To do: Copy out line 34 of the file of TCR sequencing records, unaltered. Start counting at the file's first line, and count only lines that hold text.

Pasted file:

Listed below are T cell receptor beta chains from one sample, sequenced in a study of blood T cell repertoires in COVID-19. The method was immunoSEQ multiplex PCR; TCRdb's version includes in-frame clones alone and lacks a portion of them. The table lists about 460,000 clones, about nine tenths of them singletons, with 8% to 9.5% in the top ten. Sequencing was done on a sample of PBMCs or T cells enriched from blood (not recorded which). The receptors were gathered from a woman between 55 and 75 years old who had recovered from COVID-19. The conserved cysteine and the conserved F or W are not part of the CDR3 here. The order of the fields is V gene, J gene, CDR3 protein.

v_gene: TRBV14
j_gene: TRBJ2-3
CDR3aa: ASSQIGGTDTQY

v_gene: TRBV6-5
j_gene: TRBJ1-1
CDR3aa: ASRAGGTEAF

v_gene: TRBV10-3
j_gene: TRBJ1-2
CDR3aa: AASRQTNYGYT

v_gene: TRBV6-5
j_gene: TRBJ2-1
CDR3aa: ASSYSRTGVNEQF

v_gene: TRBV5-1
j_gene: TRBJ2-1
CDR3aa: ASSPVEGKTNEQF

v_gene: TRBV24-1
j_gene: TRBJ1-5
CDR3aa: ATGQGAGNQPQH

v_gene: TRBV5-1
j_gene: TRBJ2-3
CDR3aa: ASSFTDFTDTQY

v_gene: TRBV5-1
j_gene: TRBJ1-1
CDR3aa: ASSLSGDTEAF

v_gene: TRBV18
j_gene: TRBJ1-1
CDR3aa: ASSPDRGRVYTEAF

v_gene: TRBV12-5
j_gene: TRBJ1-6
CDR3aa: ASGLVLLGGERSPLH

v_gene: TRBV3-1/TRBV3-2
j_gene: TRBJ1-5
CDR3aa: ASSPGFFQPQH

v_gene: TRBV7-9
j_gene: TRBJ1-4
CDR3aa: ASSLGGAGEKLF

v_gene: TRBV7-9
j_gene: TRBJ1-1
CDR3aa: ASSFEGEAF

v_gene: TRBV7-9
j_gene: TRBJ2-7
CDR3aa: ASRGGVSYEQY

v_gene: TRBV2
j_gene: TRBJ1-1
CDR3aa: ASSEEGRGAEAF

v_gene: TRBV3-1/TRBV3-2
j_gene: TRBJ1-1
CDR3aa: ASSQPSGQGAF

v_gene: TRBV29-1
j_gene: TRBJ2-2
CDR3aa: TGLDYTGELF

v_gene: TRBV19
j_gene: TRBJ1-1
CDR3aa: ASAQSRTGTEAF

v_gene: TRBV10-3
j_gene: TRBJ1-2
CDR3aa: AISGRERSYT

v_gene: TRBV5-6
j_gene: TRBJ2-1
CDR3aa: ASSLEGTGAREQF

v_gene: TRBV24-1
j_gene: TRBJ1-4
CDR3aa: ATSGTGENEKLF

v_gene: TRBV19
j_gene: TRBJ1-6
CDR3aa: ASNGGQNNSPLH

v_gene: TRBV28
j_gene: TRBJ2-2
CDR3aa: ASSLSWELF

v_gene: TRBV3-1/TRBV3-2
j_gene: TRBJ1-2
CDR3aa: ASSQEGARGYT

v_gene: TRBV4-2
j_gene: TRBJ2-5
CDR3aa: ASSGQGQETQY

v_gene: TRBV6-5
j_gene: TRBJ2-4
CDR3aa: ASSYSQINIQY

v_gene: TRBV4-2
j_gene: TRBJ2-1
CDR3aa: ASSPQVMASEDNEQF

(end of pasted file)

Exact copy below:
CDR3aa: ASSPGFFQPQH